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'Ready For War': IRGC General Says Two US Bases, Warship Are Within Range of Iranian Missiles

© REUTERS / U.S. NavyHelicopters fly from the aircraft carrier USS Theodore Roosevelt (CVN 71) during a resupply mission with the aircraft carrier USS Carl Vinson (CVN 70) in this U.S. Navy handout picture taken in the Gulf of Oman April 13, 2015 and released April 20, 2015
Helicopters fly from the aircraft carrier USS Theodore Roosevelt (CVN 71) during a resupply mission with the aircraft carrier USS Carl Vinson (CVN 70) in this U.S. Navy handout picture taken in the Gulf of Oman April 13, 2015 and released April 20, 2015 - Sputnik International
The statement comes as US Secretary of State Mike Pompeo on Saturday blamed Iran for recent drone attacks on Saudi Aramco's oil fields, urging the international community "to publicly and unequivocally condemn Iran’s attacks".

Tehran has always been prepared for a full-fledged war, Iran's Revolutionary Guards Corps Aerospace Force Chief Amirali Hajizadeh said in a statement on Sunday, just a day after two drone attacks on oilfields in Saudi Arabia, which were claimed by Houthis and blamed by the US and Saudi Arabia on Tehran.

“Everybody should know that all American bases and their aircraft carriers, at a distance of up to 2,000 kilometres around Iran, are within the range of our missiles,” Hajizadeh said.

According to Hajizadeh, the Iranian military are ready to target two US bases and one carrier in the event of an armed conflict.

"Al-Udeid base in Qatar, az-Zafra base in the UAE and a US vessel in the Gulf of Oman would be targeted if Washington took military action," the commander said.

Global Community Condemns Drone Attacks on Saudi Arabia

Saturday's drone attacks on Saudi Aramco factories prompted the United States to accuse Iran of being behind the incident.

US Senator Lindsey Graham accused the Islamic Republic of looking to “wreak havoc in the Middle East”, and recommend that the US “put on the table an attack on Iranian oil refineries if they continue their provocations”.

Moreover, US Secretary of State Mike Pompeo pinned the blame on Tehran over the attacks calling for public condemnation of Iran's actions.

Reacting to the accusations, the Iranian Foreign Ministry's spokesman Abbas Mousavi has condemned Mike Pompeo's recent statement on Iran's involvement in the drones attack against Saudi Aramco oil facilities in the kingdom, calling them a lie.

"The US policy of exerting "maximum pressure", that apparently failed, veered towards "maximum lie" policy," Mousavi said.

In the meantime,  Saudi Crown Prince Mohammed bin Salman told Trump during the phone call that the kingdom was willing and able to confront and deal with this "terrorist aggression."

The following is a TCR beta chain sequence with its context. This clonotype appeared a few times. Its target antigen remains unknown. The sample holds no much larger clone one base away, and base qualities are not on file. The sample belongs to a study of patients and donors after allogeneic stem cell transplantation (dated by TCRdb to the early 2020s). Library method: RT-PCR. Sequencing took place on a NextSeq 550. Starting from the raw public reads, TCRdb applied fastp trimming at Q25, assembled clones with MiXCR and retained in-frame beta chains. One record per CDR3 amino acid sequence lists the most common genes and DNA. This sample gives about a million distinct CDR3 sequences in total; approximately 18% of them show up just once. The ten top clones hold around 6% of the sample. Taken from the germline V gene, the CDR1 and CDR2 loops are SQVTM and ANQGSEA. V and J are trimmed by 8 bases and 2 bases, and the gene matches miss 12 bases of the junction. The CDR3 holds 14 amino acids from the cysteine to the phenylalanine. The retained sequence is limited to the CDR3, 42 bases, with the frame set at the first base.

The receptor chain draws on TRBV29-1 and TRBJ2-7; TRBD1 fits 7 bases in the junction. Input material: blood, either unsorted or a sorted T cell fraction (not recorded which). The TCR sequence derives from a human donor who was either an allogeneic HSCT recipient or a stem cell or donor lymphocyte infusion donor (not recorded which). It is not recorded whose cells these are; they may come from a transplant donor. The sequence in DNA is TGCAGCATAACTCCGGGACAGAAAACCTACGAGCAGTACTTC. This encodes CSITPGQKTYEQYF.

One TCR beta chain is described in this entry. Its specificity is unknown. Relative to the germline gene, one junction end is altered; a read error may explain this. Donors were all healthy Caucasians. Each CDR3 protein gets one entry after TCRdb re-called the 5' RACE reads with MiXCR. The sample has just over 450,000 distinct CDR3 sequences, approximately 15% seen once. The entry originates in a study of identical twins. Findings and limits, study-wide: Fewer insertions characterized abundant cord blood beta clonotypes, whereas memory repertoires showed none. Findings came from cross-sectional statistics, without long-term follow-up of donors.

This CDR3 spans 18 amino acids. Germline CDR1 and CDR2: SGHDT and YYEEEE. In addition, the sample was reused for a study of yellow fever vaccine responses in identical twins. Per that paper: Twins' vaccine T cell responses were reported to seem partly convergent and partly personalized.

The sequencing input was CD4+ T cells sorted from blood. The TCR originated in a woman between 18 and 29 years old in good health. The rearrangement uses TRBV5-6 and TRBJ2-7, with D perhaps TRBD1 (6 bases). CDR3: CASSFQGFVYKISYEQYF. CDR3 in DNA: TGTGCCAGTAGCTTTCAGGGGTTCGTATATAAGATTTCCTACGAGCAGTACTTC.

Meanwhile, the French Foreign Ministry also decried the attacks on Saudi oil facilities, expressing "full solidarity" with Riyadh.

"These actions can only worsen regional tensions and risk of conflict," the ministry said. "It is imperative that they stop."

Drone Attacks on Saudi Oilfields

On Saturday, two drone attacks, claimed by Houthis, caused major fires in two oil facilities: in Abqaiq in eastern Saudia Arabia and Khurais northeast of Riyadh. These were eventually contained by security and emergency service personnel. According to the Saudi energy minister, Prince Abdulaziz bin Salman, oil production at the two plants has temporarily stopped, interrupting about half of the company's total daily oil output.

Yemen's Houthi movement has been launching drone attacks against Saudi Arabia's infrastructure and military facilities in response to the Saudi-led military campaign in Yemen, which began in March 2015, aiming to restore the government of President Abdrabbuh Mansour Hadi.

Both Riyadh and Washington claimed that Houthis have been receiving Iranian military assistance. Tehran has repeatedly rejected these allegations, citing the naval blockade which has been in place against the southern Arabian country since 2015.

Tensions in the Gulf

Tensions have been running high in the Persian Gulf since the Trump administration withdrew last year from the Iran nuclear deal, and then hit Iranian industries with new sanctions, prompting Tehran to take advantage of treaty backstops to increase its supply of low-enriched uranium.

The situation came to a boiling point this year after alleged attacks on two US oil tankers in the vicinity of the Strait of Hormuz in June.  Washington accused Iran of the incident, while Tehran vehemently denied its involvement. A week later, a US drone was downed by Tehran; Iran insisted that the aircraft violated its airspace, prompting Washington to introduce sanctions against the nation's Supreme Leader Ali Khamenei.

The situation further exacerbated after Adrian Darya 1 tanker, formerly known as Grace 1 was detained off Gibraltar. It was released on 15 August after it had been held for a month. A Gibraltar court ordered the release of the ship despite a last-minute request by the US to extend its detention in view of differences in US and European sanctions against Iran.

Amid the arrest of Darya 1, Iranian authorities detained oil tanker Stena Impero on 19 July over alleged maritime violations. Tehran stressed that the arrest was not retaliation for the seizure of Iranian oil tanker Grace 1 by UK overseas territory Gibraltar earlier the same month.

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